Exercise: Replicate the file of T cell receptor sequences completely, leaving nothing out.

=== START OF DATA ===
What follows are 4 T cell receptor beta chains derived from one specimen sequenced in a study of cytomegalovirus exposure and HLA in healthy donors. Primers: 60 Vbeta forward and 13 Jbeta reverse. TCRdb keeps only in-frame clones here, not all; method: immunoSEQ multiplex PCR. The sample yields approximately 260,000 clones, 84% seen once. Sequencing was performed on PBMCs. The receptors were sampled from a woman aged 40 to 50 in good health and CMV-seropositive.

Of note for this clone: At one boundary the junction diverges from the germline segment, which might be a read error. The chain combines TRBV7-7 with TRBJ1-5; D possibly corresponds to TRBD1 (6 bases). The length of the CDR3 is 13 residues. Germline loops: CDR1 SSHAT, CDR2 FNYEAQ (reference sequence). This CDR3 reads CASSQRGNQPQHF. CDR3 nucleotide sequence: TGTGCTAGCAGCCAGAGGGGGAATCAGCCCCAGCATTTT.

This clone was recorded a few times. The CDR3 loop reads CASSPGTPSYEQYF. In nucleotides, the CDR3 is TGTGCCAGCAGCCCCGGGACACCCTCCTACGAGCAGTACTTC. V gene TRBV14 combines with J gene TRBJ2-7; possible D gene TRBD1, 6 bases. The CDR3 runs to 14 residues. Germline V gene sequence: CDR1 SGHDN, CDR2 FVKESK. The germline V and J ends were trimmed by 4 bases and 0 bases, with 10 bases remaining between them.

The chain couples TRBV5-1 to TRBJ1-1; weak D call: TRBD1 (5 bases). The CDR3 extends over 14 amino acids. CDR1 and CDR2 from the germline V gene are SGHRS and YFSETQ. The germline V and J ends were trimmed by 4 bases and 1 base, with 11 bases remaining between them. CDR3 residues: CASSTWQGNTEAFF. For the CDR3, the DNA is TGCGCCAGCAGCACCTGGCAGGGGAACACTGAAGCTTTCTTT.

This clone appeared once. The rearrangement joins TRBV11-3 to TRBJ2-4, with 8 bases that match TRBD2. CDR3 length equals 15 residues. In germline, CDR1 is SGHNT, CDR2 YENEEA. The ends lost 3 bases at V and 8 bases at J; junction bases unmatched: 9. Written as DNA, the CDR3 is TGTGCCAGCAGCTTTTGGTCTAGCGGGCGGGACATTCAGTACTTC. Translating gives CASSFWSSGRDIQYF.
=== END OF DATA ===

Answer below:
What follows are 4 T cell receptor beta chains derived from one specimen sequenced in a study of cytomegalovirus exposure and HLA in healthy donors. Primers: 60 Vbeta forward and 13 Jbeta reverse. TCRdb keeps only in-frame clones here, not all; method: immunoSEQ multiplex PCR. The sample yields approximately 260,000 clones, 84% seen once. Sequencing was performed on PBMCs. The receptors were sampled from a woman aged 40 to 50 in good health and CMV-seropositive.

Of note for this clone: At one boundary the junction diverges from the germline segment, which might be a read error. The chain combines TRBV7-7 with TRBJ1-5; D possibly corresponds to TRBD1 (6 bases). The length of the CDR3 is 13 residues. Germline loops: CDR1 SSHAT, CDR2 FNYEAQ (reference sequence). This CDR3 reads CASSQRGNQPQHF. CDR3 nucleotide sequence: TGTGCTAGCAGCCAGAGGGGGAATCAGCCCCAGCATTTT.

This clone was recorded a few times. The CDR3 loop reads CASSPGTPSYEQYF. In nucleotides, the CDR3 is TGTGCCAGCAGCCCCGGGACACCCTCCTACGAGCAGTACTTC. V gene TRBV14 combines with J gene TRBJ2-7; possible D gene TRBD1, 6 bases. The CDR3 runs to 14 residues. Germline V gene sequence: CDR1 SGHDN, CDR2 FVKESK. The germline V and J ends were trimmed by 4 bases and 0 bases, with 10 bases remaining between them.

The chain couples TRBV5-1 to TRBJ1-1; weak D call: TRBD1 (5 bases). The CDR3 extends over 14 amino acids. CDR1 and CDR2 from the germline V gene are SGHRS and YFSETQ. The germline V and J ends were trimmed by 4 bases and 1 base, with 11 bases remaining between them. CDR3 residues: CASSTWQGNTEAFF. For the CDR3, the DNA is TGCGCCAGCAGCACCTGGCAGGGGAACACTGAAGCTTTCTTT.

This clone appeared once. The rearrangement joins TRBV11-3 to TRBJ2-4, with 8 bases that match TRBD2. CDR3 length equals 15 residues. In germline, CDR1 is SGHNT, CDR2 YENEEA. The ends lost 3 bases at V and 8 bases at J; junction bases unmatched: 9. Written as DNA, the CDR3 is TGTGCCAGCAGCTTTTGGTCTAGCGGGCGGGACATTCAGTACTTC. Translating gives CASSFWSSGRDIQYF.